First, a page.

# Model Bias and Variance

# 16.6. Model Bias and Variance#

In this section, we provide a different way to think about the problem of over- and underfitting. We carry out a simulation study where we generate synthetic data from a model of our design. This way, we know the true model, and we can see how close we get to the truth when we fit models to the data.

We concoct a general model of data as follows:

This expression makes it easy to see the two components of the model: the signal \(g(x)\) and the noise \( \epsilon \). In our model, we assume the noise has no trend or pattern; constant variance; and each observation’s noise is independent of the others’.

As an example, let’s take \( g(x) = \sin(x) + 0.3x \) and the noise from a normal curve with center 0 and SD = 0.2. We can generate data from this model with the following functions:

```
def g(x):
return np.sin(x) + 0.3 * x
def gen_noise(n):
return np.random.normal(scale=0.2, size=n)
def draw(n):
points = np.random.choice(np.arange(0, 10, 0.05), size=n)
return points, g(points) + gen_noise(n)
```

Let’s generate 50 data points \( (x_i, y_i)\), \(i=1, \ldots, 50 \), from this model:

```
np.random.seed(42)
xs, ys = draw(50)
noise = ys - g(xs)
```

We can plot our data, and since we know the true signal, we can find the errors and plot them too:

The plot on the left shows \(g\) as a dashed curve. We can also see that the \( (x, y) \) pairs form a scatter of dots about this curve. The righthand plot shows the errors, \( y - g(x) \), for the 50 points. Notice that they do not form a pattern.

When we fit a model to the data, we minimize the mean square error. Let’s write this minimization in generality:

The minimization is over the collection of functions \( \cal{F} \). We have seen in this chapter that this collection of functions might be polynomials of 12 degrees, or simply bent lines. An important point is that the true model, \(g\), doesn’t have to be one of the functions in the collection.

Let’s take \( \cal{F} \) to be the collection of second-degree polynomials; in other words, functions that can be expressed as \( \theta_0 + \theta_1 x + \theta_2 x^2\). Since \( g(x) = \sin(x) + 0.3x \), it doesn’t belong to the collection of functions that we are optimizing over.

Let’s fit a polynomial to our 50 data points:

```
poly = PolynomialFeatures(degree=2, include_bias=False)
poly_features = poly.fit_transform(xs.reshape(-1, 1))
model_deg2 = LinearRegression().fit(poly_features, ys)
```

```
print(f"Fitted Model: {model_deg2.intercept_:.2f}",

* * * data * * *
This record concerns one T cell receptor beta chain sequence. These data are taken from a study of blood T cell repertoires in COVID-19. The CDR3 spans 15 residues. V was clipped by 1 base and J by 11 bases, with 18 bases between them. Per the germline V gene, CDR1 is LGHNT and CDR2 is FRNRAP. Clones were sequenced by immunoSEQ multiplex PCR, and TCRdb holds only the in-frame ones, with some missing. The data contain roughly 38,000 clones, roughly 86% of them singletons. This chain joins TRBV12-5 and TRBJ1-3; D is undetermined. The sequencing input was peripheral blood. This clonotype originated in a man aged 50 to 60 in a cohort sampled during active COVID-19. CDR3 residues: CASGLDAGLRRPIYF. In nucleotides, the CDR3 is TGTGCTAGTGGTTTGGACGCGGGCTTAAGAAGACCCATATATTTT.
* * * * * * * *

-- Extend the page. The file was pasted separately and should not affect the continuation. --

f"+ {model_deg2.coef_[0]:.2f}x + {model_deg2.coef_[1]:.2f}x^2")
```

```
Fitted Model: 0.98 + -0.19x + 0.05x^2
```

Again, we know the true model is not quadratic (because we built it). Let’s plot the data and the fitted curve:

The quadratic doesn’t fit the data well, and it doesn’t represent the underlying curve well either because the set of models that we are choosing from (second-order polynomials) can’t capture the curvature in \( g \).

If we repeat this process and generate another 50 points from the true model and fit a second-degree polynomial to these data, then the fitted coefficients of the quadratic will change because it depends on the new set of data. We can repeat this process many times, and average the fitted curves. This average curve will resemble the typical best fit of a second-degree polynomial to 50 points from our true model. To demonstrate this notion, let’s generate 25 sets of 50 data points and fit a quadratic to each dataset:

```
def fit(n):
xs_new = np.random.choice(np.arange(0, 10, 0.05), size=n)
ys_new = g(xs_new) + gen_noise(n)
X_new = xs_new.reshape(-1, 1)
mod_new = LinearRegression().fit(poly.fit_transform(X_new), ys_new)
return mod_new.predict(poly_features_x_full).flatten()
```

```
fits = [fit(50) for j in range(25)]
```

We can show on a plot all 25 fitted models along with the true function, \(g\), and the average of the fitted curves, \( \bar{f} \). To do this, we use transparency for the 25 fitted models to distinguish overlapping curves:

We can see that the 25 fitted quadratics vary with the data. This concept is called *model variation*. The average of the 25 quadratics is represented by the solid black line. The difference between the average quadratic and the true curve is called the *model bias*.

When the signal, \( g \), does not belong to the model space, \( \cal{F} \), we have model bias. If the model space can approximate \(g\) well, then the bias is small. For instance, a 10-degree polynomial can get pretty close to the \(g\) used in our example. On the other hand, we have seen earlier in this chapter that higher-degree polynomials can overfit the data and vary a lot trying to get close to the data. The more complex the model space, the greater the variability in the fitted model. Underfitting with too simple a model can lead to high model bias (the difference between \(g\) and \(\bar{f}\)), and overfitting with too complex a model can result in high model variance (the fluctuations of \(\hat{f}\) around \(\bar{f}\)). This notion is called the *bias–variance trade-off*. Model selection aims to balance these competing sources of a lack of fit.